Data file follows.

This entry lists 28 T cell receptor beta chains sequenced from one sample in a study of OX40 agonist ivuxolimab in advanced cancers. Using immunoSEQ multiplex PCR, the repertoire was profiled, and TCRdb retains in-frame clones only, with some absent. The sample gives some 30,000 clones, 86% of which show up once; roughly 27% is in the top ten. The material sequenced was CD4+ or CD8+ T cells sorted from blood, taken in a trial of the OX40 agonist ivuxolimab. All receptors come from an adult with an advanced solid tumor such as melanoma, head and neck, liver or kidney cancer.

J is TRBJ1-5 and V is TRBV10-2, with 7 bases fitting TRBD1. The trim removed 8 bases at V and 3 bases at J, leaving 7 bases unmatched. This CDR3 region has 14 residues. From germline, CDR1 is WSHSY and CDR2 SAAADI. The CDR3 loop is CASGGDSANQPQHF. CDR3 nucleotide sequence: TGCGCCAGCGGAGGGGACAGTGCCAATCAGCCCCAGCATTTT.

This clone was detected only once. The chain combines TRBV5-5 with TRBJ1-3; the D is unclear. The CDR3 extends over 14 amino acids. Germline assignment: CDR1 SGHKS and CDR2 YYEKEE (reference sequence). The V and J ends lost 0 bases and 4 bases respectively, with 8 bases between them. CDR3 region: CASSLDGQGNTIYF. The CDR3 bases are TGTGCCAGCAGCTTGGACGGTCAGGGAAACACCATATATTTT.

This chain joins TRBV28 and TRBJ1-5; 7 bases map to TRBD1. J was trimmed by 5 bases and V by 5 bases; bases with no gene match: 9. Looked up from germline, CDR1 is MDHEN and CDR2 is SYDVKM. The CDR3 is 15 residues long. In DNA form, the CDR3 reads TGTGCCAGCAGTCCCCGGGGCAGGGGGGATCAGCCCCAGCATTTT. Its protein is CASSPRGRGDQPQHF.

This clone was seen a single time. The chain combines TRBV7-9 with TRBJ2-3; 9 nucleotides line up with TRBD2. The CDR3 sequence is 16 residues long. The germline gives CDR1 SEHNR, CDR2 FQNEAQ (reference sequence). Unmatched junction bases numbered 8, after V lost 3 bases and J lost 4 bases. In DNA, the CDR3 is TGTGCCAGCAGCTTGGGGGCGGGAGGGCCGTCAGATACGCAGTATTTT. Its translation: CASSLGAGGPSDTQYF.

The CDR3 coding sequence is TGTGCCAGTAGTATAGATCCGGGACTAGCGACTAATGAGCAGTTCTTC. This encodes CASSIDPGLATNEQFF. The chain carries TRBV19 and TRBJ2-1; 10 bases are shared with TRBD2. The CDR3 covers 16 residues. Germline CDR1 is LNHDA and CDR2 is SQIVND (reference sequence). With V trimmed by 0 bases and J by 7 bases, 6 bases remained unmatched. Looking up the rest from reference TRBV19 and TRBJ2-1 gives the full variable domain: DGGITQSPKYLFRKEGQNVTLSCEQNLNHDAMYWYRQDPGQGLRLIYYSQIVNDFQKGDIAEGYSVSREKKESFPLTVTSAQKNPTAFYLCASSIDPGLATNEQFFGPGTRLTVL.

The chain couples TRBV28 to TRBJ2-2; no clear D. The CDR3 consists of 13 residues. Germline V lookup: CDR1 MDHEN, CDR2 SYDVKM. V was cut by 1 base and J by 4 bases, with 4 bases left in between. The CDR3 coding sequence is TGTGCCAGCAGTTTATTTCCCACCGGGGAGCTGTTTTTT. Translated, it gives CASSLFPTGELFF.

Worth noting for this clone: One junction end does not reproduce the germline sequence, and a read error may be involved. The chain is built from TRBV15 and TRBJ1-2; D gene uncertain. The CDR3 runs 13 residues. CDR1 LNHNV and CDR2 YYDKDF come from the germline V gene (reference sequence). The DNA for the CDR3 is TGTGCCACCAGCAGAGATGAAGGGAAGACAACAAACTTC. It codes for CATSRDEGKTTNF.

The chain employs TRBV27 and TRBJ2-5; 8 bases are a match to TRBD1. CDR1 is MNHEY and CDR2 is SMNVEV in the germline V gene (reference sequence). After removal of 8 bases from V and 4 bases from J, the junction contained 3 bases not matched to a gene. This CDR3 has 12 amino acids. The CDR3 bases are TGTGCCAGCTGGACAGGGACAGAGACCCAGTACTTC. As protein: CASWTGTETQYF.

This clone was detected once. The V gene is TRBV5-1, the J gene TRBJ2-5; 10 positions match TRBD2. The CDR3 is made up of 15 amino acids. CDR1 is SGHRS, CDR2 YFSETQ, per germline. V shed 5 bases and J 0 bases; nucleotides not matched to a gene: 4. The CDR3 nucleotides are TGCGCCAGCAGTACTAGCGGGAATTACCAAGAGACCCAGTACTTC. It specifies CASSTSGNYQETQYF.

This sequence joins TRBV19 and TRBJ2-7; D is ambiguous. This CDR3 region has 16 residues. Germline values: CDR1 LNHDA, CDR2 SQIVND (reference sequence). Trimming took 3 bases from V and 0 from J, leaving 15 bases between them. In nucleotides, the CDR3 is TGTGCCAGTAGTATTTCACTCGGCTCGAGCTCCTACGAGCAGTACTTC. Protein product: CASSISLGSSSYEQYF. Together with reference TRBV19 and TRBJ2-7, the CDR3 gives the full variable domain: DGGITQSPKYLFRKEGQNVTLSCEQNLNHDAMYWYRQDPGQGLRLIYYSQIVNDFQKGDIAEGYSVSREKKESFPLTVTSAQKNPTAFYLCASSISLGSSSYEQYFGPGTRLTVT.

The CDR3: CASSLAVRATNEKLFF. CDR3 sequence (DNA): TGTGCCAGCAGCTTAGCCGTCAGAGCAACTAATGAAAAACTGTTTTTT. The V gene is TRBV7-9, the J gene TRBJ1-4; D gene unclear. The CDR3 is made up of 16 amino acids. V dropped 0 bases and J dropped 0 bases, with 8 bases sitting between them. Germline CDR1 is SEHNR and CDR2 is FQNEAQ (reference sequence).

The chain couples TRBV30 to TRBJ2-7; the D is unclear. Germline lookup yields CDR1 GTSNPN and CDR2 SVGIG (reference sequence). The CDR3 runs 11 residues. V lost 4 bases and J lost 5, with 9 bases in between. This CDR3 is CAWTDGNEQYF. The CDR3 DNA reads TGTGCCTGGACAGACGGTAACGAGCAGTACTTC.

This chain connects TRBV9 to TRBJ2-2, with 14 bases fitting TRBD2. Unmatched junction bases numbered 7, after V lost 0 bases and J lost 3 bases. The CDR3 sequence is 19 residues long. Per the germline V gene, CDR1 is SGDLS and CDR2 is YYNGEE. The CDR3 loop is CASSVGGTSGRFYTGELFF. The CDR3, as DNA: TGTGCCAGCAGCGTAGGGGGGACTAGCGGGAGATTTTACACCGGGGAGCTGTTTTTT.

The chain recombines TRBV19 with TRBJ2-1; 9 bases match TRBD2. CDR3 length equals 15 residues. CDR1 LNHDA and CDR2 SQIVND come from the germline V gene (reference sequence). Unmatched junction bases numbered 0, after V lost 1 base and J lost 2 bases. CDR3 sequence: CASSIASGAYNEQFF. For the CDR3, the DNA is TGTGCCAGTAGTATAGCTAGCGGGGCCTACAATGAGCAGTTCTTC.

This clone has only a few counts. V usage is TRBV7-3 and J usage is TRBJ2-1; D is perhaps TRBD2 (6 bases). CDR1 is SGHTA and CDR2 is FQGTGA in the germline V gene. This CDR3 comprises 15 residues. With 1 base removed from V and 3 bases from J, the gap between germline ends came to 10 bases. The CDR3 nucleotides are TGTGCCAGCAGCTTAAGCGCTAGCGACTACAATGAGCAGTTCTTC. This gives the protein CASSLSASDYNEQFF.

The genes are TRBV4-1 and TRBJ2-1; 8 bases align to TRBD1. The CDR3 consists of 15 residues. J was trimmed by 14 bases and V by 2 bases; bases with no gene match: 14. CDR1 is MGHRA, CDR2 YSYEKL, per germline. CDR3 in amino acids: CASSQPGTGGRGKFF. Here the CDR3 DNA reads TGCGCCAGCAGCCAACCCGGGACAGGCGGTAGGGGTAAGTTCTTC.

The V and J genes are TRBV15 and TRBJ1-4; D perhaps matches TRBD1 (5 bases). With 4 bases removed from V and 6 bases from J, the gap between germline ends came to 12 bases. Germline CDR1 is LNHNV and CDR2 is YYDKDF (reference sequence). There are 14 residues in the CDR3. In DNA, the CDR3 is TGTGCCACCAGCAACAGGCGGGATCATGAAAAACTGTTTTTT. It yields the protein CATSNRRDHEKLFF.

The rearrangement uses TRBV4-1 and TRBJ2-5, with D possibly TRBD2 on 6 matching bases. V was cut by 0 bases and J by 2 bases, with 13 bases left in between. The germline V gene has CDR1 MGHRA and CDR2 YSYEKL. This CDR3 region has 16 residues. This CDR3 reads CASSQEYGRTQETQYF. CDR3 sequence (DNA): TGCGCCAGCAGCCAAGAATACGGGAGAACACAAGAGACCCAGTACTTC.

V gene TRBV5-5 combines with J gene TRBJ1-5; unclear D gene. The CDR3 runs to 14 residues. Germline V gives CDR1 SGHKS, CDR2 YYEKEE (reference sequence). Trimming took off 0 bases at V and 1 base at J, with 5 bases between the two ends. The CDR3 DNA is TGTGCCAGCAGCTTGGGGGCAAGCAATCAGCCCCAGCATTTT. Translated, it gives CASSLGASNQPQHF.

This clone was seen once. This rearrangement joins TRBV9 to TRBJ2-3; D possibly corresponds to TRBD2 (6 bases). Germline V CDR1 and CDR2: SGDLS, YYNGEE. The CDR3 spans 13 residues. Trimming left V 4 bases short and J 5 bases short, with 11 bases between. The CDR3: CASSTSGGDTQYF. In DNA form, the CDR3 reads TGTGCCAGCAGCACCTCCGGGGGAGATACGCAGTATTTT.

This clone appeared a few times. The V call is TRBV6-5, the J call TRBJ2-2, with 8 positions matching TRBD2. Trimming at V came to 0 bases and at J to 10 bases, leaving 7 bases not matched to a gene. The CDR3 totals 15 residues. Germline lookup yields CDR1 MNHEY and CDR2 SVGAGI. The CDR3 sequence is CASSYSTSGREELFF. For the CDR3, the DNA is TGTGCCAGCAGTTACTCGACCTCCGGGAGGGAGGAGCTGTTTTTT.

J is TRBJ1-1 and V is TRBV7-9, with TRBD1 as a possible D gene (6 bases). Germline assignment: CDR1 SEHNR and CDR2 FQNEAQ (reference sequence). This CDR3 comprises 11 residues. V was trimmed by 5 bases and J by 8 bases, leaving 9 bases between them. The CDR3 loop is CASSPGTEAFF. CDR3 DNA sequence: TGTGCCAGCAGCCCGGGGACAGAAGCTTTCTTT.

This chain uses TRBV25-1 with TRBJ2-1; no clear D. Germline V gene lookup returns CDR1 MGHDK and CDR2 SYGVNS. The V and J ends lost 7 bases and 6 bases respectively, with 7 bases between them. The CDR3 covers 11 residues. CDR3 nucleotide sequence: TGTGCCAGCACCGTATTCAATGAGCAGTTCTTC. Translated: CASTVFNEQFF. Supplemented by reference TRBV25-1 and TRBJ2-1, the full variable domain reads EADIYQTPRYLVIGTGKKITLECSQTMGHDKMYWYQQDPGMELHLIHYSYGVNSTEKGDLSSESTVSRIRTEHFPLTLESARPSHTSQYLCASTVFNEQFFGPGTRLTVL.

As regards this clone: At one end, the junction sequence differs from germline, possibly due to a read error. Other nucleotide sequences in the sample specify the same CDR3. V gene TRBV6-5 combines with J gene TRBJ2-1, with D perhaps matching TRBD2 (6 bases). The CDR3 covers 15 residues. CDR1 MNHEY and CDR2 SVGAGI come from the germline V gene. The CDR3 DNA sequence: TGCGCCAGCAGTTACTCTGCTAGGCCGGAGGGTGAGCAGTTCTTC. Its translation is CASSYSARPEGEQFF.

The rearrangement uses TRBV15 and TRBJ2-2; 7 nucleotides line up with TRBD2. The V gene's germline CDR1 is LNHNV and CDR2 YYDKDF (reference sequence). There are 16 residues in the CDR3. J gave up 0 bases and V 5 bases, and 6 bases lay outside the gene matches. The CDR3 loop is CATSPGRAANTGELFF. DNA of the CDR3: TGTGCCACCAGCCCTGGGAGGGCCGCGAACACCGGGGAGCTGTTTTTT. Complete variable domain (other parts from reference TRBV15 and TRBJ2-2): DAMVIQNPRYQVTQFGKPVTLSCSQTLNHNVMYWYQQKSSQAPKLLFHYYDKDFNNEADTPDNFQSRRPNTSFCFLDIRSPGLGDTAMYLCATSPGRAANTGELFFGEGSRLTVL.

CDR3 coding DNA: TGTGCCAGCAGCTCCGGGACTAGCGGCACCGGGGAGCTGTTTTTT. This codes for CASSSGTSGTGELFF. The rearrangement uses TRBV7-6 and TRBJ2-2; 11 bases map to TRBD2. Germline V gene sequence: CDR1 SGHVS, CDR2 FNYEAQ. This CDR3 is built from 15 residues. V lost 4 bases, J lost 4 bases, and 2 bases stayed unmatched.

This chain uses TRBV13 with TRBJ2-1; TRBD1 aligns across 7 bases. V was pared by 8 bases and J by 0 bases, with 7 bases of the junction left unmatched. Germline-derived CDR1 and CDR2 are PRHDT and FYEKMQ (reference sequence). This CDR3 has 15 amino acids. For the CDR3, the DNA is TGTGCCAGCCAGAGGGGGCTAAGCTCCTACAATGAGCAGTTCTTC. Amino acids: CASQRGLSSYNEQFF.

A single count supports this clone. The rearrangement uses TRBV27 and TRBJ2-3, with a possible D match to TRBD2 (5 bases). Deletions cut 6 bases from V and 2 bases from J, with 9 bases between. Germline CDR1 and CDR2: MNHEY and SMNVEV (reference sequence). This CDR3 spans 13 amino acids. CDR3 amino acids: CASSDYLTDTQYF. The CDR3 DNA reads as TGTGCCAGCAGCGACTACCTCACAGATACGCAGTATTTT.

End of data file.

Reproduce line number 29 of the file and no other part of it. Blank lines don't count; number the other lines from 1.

A single count supports this clone. The rearrangement uses TRBV27 and TRBJ2-3, with a possible D match to TRBD2 (5 bases). Deletions cut 6 bases from V and 2 bases from J, with 9 bases between. Germline CDR1 and CDR2: MNHEY and SMNVEV (reference sequence). This CDR3 spans 13 amino acids. CDR3 amino acids: CASSDYLTDTQYF. The CDR3 DNA reads as TGTGCCAGCAGCGACTACCTCACAGATACGCAGTATTTT.